After leaving Naughty Dog and the move to Japan, Pope went on to make a few smaller games, but Papers, Please – released last August – was his first commercially available game through Steam Greenlight, which by his own admission passed through the controversial fan-voted process rather quickly than most other games.
“Greenlight was weird for me particularly because it was so easy. And especially at a time where developers were having a hard time with it, I more or less sailed right through. It’s hard to talk about it because, and it sounds like I’m bragging, it was easy. And I don’t have any complaints.”
Pope says Papers, Please got “super lucky” in getting through Greenlight, and he credits YouTube Let’s Plays as one of the main reasons.
“That’s more or less what pushed me through Greenlight. Somebody like Nerdcubed noticed it on Greenlight and played it through his YouTube channel and suddenly, there’s all these votes on Greenlight to vote it up.
“So it did end up being a popularity contest but I guess I got lucky with that because it got picked up by a lot of YouTube players.”
Papers, Please may have been Pope’s first commercial title as an indie, but it wasn’t the first time its fictional setting of Arstozka was used. As a warmup to Ludum Dare 23 in 2012, Pope made The Republia Times, a flash game which saw you as the editor-in-chief of the main national newspaper of Republia, a country in a war with Arstozka.
“This dystopian, fascist setting works nicely for game mechanics because you can tell the player, ‘you have to do this. You have to do it because that’s how we fucking run things here, we tell you how to do it and you do it’.”
“There was never an idea for the universe. The gameplay concept for The Republia Times is something that I had talked about with my wife a little bit, like ‘I want to make a game that’s just text that has to deal with propaganda’. We never got around to doing that but I just figured, ‘alright, Ludum Dare is coming up, let me just try a warmup for that, get some tools setup, get flash going and try to program some stuff because I never programmed in flash before.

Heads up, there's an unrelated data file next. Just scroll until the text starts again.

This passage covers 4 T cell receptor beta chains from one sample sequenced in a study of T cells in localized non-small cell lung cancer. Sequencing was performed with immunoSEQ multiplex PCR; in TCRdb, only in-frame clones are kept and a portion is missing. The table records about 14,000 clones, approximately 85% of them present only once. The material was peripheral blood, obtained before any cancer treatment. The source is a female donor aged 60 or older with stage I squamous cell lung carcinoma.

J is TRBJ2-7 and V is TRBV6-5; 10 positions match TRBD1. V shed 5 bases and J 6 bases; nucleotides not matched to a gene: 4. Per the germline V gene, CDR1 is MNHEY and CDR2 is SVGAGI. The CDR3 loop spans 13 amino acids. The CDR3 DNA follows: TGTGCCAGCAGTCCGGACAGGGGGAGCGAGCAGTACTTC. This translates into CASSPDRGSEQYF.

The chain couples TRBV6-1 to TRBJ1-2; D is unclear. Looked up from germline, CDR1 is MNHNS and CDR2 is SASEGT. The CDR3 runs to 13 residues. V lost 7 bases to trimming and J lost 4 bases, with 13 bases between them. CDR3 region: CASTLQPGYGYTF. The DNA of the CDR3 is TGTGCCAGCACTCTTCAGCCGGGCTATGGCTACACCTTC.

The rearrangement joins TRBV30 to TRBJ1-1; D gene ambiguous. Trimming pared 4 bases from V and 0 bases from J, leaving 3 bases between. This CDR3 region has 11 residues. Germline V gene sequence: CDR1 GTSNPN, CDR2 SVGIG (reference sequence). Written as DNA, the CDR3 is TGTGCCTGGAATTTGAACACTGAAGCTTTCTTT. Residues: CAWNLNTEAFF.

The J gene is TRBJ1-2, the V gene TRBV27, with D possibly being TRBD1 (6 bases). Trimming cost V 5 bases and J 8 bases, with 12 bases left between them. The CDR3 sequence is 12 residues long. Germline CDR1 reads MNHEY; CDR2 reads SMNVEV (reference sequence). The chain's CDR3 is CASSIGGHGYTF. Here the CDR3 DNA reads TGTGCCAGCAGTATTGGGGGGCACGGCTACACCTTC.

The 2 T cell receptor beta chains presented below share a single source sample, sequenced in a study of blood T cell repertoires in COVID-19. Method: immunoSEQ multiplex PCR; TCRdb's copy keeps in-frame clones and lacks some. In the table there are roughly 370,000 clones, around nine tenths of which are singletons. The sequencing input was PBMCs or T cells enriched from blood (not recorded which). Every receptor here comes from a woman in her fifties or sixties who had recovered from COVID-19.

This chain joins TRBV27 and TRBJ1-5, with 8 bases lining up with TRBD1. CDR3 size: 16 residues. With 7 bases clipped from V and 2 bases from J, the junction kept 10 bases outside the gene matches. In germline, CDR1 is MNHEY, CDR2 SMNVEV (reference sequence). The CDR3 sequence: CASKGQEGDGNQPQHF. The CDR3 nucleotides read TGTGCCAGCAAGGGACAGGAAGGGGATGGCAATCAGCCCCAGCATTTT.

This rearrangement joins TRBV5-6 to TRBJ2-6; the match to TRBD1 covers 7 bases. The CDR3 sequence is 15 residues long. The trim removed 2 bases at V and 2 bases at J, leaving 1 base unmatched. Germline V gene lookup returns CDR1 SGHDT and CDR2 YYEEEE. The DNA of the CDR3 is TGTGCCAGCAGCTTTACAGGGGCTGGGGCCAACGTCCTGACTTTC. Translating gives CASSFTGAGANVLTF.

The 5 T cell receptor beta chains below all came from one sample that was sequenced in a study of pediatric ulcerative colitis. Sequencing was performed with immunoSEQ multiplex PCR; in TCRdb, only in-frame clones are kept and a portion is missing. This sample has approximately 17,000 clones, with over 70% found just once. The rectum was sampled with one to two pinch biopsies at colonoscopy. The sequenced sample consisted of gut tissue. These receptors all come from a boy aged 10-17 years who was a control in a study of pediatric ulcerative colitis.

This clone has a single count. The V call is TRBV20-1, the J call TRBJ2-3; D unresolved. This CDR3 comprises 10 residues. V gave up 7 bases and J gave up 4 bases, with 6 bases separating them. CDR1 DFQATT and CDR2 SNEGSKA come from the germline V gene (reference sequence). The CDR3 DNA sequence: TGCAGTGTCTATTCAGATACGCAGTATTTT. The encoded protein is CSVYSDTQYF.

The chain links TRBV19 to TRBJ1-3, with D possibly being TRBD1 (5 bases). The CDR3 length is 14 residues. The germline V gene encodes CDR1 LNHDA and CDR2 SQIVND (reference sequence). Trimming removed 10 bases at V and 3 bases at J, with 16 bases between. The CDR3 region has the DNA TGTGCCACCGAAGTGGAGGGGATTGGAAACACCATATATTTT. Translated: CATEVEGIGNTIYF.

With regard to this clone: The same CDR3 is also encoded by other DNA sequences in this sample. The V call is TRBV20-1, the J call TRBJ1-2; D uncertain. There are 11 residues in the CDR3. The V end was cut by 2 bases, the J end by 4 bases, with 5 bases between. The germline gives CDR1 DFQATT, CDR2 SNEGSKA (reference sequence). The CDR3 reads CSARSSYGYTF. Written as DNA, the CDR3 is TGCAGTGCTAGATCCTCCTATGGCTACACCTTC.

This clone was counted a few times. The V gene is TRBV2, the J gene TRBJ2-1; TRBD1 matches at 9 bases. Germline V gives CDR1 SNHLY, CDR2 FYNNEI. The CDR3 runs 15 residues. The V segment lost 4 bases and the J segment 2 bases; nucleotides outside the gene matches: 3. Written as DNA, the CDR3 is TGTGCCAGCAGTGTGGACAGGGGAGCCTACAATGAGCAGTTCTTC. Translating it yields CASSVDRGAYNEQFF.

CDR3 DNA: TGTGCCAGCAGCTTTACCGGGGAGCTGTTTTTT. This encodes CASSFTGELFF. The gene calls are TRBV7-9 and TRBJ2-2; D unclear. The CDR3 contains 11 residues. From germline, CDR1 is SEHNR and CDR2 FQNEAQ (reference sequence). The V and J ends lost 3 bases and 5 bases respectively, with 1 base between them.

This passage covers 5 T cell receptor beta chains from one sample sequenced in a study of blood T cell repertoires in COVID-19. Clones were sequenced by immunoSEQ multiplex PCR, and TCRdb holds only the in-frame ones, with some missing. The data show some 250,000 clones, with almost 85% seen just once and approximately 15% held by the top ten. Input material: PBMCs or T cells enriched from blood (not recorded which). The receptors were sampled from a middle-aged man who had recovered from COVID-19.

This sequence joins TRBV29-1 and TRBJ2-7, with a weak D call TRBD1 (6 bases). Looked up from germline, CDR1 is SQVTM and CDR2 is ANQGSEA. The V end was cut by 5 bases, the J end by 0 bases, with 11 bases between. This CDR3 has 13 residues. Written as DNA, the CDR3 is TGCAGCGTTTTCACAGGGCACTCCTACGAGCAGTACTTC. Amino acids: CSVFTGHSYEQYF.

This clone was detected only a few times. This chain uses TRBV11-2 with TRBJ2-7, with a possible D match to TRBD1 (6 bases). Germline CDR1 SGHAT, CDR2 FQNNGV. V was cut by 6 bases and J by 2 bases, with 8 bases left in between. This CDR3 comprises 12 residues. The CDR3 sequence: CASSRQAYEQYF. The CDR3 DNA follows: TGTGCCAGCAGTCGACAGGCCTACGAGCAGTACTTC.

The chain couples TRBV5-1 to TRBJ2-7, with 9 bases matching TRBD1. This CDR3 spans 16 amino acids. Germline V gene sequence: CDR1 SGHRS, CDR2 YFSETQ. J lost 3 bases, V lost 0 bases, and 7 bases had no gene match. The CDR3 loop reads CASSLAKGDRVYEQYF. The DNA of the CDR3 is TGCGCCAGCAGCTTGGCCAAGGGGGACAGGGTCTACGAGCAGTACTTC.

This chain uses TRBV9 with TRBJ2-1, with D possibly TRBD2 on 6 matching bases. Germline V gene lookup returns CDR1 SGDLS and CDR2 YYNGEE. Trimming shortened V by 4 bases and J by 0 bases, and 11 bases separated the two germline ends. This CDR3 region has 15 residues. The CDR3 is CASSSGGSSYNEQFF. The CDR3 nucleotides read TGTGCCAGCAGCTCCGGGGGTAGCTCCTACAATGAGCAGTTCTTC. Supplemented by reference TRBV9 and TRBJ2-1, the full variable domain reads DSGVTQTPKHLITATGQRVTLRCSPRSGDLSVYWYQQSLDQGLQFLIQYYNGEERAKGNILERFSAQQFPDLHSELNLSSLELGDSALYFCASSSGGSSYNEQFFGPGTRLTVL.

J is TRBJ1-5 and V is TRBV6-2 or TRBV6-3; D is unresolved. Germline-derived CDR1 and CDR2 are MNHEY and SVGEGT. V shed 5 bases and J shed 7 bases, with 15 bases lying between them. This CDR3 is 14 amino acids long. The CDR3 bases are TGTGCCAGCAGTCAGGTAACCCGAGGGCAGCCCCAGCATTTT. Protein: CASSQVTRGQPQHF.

“And that’s kind of when that game concept felt fully formed. It just has two countries in it, which are just two typical battling countries with names that both sound similar and are typical double-speak kind of names.
“What I found making this game is that this communist setting or this dystopian, fascist setting works nicely for game mechanics because you can tell the player, ‘you have to do this’. There’s not a whole lot of questioning of, ‘why?’. ‘You have to do it because that’s how we fucking run things here, we tell you how to do it and you do it’. That works perfectly well with the setting of some kind of communist government or some kind of bureaucracy where the rules just come down from the top and boom, that’s your job.
“And that played into Papers, Please perfectly because I had the core mechanics of moving papers around and comparing information, but I didn’t have any setting and from the beginning, there was no idea that this was going to be in the same universe…”